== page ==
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An Industry for All – Daryl Sevilleno Enriquez

Watch out for further interviews as we work to support a push towards sustainable equality of treatment and opportunity for everyone within maritime.

If you’d like to nominate someone as a future interview subject please do get in touch!

What is your role and how long have you had it?

​​I currently have a dual role, serving as both the Solstad ROHQ Office Manager and HSEQ System Manager. I’ve done this since August 2019.

As the Office Manager, I have overall administrative responsibility for operation of the branch office, while as HSEQ System Manager I lead the HSSQ Department in our office in the Philippines.

How did you get involved in the maritime industry?

To be honest, I saw getting into the maritime industry as an opportunity, rather than a dream.

I was aware that getting a degree was going to be challenging financially, so I applied for a scholarship grant sponsored by the Norwegian Shipowners Association – Philippines Cadet Project. It wasn’t my first career choice, but I’m glad I took it!

As soon as I was involved with my first roles as a Deck Officer and DP Operator (offshore), I released that I had not only competence, but also an opportunity to really develop my career, take on new challenges and make a difference.

Daryl Sevilleno Enriquez and the HSSQ Team

Why do you believe people should consider a future within maritime, and what advice would you give them?

When talking about the maritime industry, there’s a common misconception that it means sailing on ships, but there’s much more to it than that. I believe there’s vast opportunity here for people of all backgrounds and professional ambitions.

Speaking for myself, I enjoyed being a crew member, but I also quickly realised that the skills learnt at sea could be utilised onshore to support the development and improvement of company operations. It provided a very solid foundation to build from.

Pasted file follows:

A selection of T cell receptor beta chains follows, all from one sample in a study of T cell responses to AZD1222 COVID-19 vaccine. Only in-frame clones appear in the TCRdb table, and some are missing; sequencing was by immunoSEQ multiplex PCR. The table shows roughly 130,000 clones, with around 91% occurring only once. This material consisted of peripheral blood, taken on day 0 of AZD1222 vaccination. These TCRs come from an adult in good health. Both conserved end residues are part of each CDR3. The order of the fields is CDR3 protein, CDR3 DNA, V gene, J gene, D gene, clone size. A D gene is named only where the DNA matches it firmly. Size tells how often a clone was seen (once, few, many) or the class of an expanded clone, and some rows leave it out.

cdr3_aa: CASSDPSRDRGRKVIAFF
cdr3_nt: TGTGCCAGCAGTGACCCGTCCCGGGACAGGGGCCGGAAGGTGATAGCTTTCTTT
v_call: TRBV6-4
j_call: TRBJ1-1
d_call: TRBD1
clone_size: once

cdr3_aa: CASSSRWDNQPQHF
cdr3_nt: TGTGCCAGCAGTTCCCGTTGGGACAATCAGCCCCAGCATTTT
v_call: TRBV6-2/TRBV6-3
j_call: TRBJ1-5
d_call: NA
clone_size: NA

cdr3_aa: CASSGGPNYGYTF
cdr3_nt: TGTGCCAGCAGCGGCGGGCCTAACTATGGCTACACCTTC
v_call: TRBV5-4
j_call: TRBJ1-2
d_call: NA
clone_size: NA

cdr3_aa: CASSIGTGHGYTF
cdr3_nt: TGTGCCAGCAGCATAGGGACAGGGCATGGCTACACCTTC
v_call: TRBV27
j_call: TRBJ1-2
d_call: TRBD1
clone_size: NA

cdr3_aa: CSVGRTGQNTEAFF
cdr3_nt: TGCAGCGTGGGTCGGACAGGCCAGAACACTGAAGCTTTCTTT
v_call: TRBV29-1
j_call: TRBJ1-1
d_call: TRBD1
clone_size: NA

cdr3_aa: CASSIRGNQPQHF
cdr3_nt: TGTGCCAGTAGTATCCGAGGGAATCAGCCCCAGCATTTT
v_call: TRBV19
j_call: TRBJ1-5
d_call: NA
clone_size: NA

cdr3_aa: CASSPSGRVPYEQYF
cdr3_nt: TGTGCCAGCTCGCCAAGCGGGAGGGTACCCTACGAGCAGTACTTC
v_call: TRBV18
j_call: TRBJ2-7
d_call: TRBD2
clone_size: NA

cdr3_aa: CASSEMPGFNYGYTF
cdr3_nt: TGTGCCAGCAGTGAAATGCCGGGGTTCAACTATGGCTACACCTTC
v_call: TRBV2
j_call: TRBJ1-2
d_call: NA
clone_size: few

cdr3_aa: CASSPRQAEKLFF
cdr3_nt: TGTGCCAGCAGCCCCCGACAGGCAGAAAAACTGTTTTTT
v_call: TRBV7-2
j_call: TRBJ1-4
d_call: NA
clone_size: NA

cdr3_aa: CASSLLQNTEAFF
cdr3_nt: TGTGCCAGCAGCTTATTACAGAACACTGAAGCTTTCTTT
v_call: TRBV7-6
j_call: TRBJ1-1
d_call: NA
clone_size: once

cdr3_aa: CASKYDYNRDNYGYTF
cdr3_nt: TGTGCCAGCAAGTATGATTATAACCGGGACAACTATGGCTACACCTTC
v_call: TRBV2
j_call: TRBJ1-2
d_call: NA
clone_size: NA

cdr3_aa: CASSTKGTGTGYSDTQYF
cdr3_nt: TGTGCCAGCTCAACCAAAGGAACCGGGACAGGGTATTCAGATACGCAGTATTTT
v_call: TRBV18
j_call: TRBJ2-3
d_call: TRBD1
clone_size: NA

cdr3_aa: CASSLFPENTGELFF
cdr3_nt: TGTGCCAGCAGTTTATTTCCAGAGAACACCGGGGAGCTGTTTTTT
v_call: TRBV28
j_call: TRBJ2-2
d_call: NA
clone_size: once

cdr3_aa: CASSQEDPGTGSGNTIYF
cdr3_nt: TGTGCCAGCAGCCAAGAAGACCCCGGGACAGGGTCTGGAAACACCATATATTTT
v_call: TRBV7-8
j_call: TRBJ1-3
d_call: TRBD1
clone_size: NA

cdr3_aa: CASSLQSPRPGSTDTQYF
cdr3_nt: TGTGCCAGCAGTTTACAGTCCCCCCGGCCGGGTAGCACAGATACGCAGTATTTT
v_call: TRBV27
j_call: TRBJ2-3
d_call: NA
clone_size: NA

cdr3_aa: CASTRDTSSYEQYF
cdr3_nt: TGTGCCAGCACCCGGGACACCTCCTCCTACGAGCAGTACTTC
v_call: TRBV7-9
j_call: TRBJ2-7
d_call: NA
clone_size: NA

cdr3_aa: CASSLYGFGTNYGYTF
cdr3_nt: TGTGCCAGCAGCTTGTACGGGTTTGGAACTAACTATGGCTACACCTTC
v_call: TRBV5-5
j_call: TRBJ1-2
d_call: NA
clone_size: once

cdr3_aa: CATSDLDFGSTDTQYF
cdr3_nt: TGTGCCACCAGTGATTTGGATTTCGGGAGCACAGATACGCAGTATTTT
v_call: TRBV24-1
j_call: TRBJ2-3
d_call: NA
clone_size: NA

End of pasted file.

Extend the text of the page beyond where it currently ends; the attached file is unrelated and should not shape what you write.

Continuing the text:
In terms of the wider industry, it is continuously evolving due to ever-changing regulations, technological advancement, and a diversified environment – so there is always room for growth for those choosing this field. I’d advise people to try and keep up with developments, staying continuously informed to make the most of this dynamic industry’s potential.

What do you think are the industry’s key strengths and weaknesses – how would you like to see it evolve?

Historically, shipping has been a male-dominated industry, but it is becoming increasingly diverse in terms of race and nationality. However, there is still plenty of room for improvement, especially regarding the gender balance. But the good thing about this is, the industry is very open to change and is now working together to achieve shared goals. We can see that we are moving in the right direction.

What do you like best about a) your current role and b) the industry in general?

The best thing about my current role is having the opportunity to lead a group of people and add value; sharing what I have learned from my own personal and professional experiences. In return, I also appreciate the support and knowledge they share with me. The industry on the other hand is very fast-paced and there are always challenges and opportunities… meaning there’s always work to do!

What are your personal ambitions within the industry?

In relation to Solstad Offshore’s focus on Sustainability, the Company has established a ten-year goal on ‘gender balance’ as a major part of its Diversity and Inclusion drive. I want to be involved and really make a difference on this level. I believe that our work within the Company will create a ripple effect across the industry, together with other businesses that share the same goals.

Any other messages you’d like the readers to take away?

Shaping maritime to become a more diverse and inclusive industry is not an overnight fix – it will take time and, most importantly, the INTENTION to change.

It is a slow process, but it is moving forward. So, let’s continue working on it – FULL SPEED AHEAD!

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